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His Eminence, the Most Reverend Stanislav Cardinal Rylko

Address by His Eminence, the Most Reverend Stanislaw Cardinal Rylko, President of the Pontifical Council for the Laity, during the consignment of the Decree of Recognition of the Community Cenacolo.

Rome, October 16, 2009

Dear Friends,

I desire, first of all, to extend my kindest welcome to all of you, members of the Community Cenacolo, who are gathered here today from many different countries all over the world with your founder and President, to whom I extend a special welcome.

I am thankful for the presence this morning of His Excellency Bishop Giuseppe Guerrini, Bishop of Saluzzo, and of His Excellency Diego Natale Bona, Bishop Emeritus of Saluzzo, who granted recognition at the diocesan level to the Community Cenacolo in 1998.

You all have come to the Pontifical Council for the Laity to participate in the act of the consignment of the Decree of Recognition and of approval of the statutes of your community.  It is, certainly, a very important moment for the life of the Community Cenacolo, as it also is for this Dicastery.  With this act, the Apostolic See joyfully embraces to her heart a new aggregation of the faithful that aims towards the sanctification of its members, as well as the edification of the entire Church.  At the same time, by means of this recognition, the faithful see confirmed by the Holy See the right to form communities in order to foster a more perfect Christian life and to develop activities of evangelization all over the world.

We have just listened to the moving parable of the Good Samaritan, which is found only in the Gospel of Saint Luke.  Jesus, walking towards Jerusalem from Galilee, finds himself undertaking a discussion with a doctor of the Law.  The Lord welcomes and praises the summary of the Law that the scribe makes, still He – knowing the heart of the man who is asking Him questions – wants to expand the horizons of this love that has been reduced to the mere observance of the rules.  A neighbor is not just a person for whom we have some sort of affinity –  of relationship, of race, or of religion – but also the one whom we find next to us, who has need of our help.  Jesus widens the perspective until it embraces every human being, son, daughter, like every one of us, of the same God the Father.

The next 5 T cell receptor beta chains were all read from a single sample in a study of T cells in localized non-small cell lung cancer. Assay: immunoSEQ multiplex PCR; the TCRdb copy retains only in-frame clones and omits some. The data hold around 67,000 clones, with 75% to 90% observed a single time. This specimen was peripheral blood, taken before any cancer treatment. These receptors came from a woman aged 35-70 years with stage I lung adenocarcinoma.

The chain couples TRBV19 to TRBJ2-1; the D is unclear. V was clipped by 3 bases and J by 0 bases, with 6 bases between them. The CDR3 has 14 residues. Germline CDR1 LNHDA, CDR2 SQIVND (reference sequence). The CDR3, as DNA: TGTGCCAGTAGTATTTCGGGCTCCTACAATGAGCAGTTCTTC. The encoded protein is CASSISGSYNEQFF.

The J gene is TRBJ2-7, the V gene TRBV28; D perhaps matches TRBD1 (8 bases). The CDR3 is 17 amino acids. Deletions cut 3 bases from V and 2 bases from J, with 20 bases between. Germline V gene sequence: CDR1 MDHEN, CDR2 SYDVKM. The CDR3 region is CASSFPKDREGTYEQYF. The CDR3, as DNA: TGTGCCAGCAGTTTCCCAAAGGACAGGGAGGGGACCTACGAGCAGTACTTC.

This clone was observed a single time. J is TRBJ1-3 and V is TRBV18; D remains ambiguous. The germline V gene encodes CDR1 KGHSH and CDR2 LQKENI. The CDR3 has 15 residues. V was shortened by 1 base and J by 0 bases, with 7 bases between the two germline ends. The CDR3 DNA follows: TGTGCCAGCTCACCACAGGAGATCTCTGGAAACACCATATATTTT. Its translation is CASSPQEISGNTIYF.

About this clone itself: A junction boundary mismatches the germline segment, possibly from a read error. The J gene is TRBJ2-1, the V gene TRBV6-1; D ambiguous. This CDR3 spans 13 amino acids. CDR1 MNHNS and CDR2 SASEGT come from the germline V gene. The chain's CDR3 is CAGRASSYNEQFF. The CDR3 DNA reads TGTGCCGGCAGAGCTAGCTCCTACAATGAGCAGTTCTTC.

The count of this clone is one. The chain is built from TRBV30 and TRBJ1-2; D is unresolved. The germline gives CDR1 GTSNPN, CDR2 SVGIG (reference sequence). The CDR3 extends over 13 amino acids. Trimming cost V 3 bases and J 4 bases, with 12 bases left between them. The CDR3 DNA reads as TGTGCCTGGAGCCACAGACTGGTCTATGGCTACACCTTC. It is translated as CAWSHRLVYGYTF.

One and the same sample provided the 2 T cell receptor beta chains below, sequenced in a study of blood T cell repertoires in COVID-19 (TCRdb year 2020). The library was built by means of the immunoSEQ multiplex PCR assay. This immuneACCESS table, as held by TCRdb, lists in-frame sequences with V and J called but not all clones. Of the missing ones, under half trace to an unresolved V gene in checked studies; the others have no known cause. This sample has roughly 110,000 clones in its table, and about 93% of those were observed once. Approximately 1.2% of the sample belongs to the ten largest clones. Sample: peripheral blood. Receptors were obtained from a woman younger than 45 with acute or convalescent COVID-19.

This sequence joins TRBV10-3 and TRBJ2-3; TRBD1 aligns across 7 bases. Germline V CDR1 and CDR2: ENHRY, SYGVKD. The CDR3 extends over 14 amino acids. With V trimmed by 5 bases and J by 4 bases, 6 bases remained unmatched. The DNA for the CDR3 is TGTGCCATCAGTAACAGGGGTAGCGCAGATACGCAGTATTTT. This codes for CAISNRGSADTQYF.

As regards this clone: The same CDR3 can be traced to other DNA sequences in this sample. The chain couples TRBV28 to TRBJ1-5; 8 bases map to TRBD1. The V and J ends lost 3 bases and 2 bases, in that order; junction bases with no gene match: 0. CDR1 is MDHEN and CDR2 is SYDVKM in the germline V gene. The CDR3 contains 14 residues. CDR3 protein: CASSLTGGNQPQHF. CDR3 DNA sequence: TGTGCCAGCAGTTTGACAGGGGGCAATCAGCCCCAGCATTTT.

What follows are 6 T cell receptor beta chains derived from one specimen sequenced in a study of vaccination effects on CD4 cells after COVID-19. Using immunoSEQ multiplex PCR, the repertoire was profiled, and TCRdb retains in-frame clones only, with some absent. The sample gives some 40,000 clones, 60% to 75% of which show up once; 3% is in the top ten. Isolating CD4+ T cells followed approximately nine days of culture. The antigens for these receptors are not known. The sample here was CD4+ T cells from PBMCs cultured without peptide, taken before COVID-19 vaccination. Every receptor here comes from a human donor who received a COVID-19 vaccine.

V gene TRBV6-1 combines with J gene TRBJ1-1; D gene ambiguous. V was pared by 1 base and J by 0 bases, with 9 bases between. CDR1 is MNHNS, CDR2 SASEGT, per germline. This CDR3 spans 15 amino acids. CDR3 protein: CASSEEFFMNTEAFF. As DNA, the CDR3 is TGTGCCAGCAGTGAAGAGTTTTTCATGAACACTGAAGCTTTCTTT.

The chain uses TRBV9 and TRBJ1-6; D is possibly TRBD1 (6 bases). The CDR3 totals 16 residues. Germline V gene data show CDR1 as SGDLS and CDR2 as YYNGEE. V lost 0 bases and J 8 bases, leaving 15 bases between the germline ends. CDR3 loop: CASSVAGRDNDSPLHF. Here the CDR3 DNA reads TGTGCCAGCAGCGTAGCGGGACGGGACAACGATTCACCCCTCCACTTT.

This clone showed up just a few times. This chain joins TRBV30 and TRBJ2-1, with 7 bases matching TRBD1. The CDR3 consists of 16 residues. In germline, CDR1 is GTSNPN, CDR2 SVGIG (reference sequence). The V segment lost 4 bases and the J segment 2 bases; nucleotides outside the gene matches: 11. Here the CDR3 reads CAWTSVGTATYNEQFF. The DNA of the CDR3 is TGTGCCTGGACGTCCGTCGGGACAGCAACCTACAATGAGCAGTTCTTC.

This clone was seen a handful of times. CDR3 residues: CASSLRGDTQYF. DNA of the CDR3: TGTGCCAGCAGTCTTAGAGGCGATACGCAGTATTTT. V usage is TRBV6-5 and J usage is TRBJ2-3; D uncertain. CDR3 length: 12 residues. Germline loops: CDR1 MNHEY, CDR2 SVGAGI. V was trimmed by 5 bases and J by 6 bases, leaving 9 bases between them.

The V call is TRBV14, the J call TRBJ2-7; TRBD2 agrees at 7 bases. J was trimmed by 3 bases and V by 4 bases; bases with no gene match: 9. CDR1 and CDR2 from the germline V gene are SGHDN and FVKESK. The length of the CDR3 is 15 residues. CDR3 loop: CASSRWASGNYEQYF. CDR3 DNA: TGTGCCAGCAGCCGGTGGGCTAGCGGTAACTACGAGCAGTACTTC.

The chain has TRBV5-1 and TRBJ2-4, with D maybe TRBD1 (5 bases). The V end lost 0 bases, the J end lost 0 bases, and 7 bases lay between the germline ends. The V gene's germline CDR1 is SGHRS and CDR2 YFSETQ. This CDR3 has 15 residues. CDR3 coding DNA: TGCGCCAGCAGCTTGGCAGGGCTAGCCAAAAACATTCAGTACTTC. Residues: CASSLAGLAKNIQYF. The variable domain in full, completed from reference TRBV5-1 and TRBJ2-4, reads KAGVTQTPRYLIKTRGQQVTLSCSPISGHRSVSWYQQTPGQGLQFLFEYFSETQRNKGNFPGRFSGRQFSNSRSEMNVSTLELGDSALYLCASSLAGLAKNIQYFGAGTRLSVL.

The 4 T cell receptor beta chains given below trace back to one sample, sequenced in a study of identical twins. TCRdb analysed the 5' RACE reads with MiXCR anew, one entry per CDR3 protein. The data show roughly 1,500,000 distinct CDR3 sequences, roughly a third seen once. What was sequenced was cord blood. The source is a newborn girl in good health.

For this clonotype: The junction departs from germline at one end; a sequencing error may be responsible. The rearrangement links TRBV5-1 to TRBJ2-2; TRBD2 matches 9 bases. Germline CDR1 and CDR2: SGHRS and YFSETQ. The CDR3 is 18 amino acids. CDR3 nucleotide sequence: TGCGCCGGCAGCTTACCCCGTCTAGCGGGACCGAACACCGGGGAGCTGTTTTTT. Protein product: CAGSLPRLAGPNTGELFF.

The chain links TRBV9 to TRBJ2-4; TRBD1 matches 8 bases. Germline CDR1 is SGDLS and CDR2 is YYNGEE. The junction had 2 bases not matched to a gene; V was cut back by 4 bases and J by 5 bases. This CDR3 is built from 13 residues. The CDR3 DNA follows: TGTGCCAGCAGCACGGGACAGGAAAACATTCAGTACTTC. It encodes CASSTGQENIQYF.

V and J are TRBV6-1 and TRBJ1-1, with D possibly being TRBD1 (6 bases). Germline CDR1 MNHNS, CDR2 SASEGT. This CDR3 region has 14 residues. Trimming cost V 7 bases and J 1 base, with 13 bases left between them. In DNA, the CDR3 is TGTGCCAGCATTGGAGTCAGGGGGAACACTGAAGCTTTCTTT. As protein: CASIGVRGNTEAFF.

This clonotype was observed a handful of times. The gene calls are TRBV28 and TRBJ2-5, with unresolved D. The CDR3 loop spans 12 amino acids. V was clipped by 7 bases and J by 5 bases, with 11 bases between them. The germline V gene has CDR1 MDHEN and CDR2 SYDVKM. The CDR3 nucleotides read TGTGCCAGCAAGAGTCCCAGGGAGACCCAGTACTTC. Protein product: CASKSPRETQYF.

The Lord clearly explains in what way we must love our neighbor, namely, having mercy on him, letting ourselves be moved by his spiritual and physical needs.  Such behavior must be effective and concrete; they must manifest themselves in works of dedication and of service.  Jesus, in fact, with this parable, teaches us that the fulfillment of the legal rules must never suffocate mercy.  He truly is the incarnation of the mercy of the Father, for He already lives the same merciful actions of the Father.  In the same way, we Christians, since we are His disciples, cannot “pass by” when we encounter the needs of the others; instead, we must have the same compassion and the same love that Christ has.

Following in the footsteps of other Holy Fathers, Saint Augustine identifies the Lord with the Good Samaritan and the man assailed by brigands with Adam, origin and figure of fallen humanity.   Wounded and abandoned, the man is healed of his wounds by the Church.  Saint Augustine writes this commentary:

O you, my soul, where do you feel yourself to be? Where do you lie? Where do you stand? Until all your infirmities be healed by Him who has forgiven all your iniquities. You perceive yourself assuredly to be in that inn whither that Samaritan brought him whom he found with many wounds inflicted by thieves, half-dead. (On The Trinity XV, 27, 50)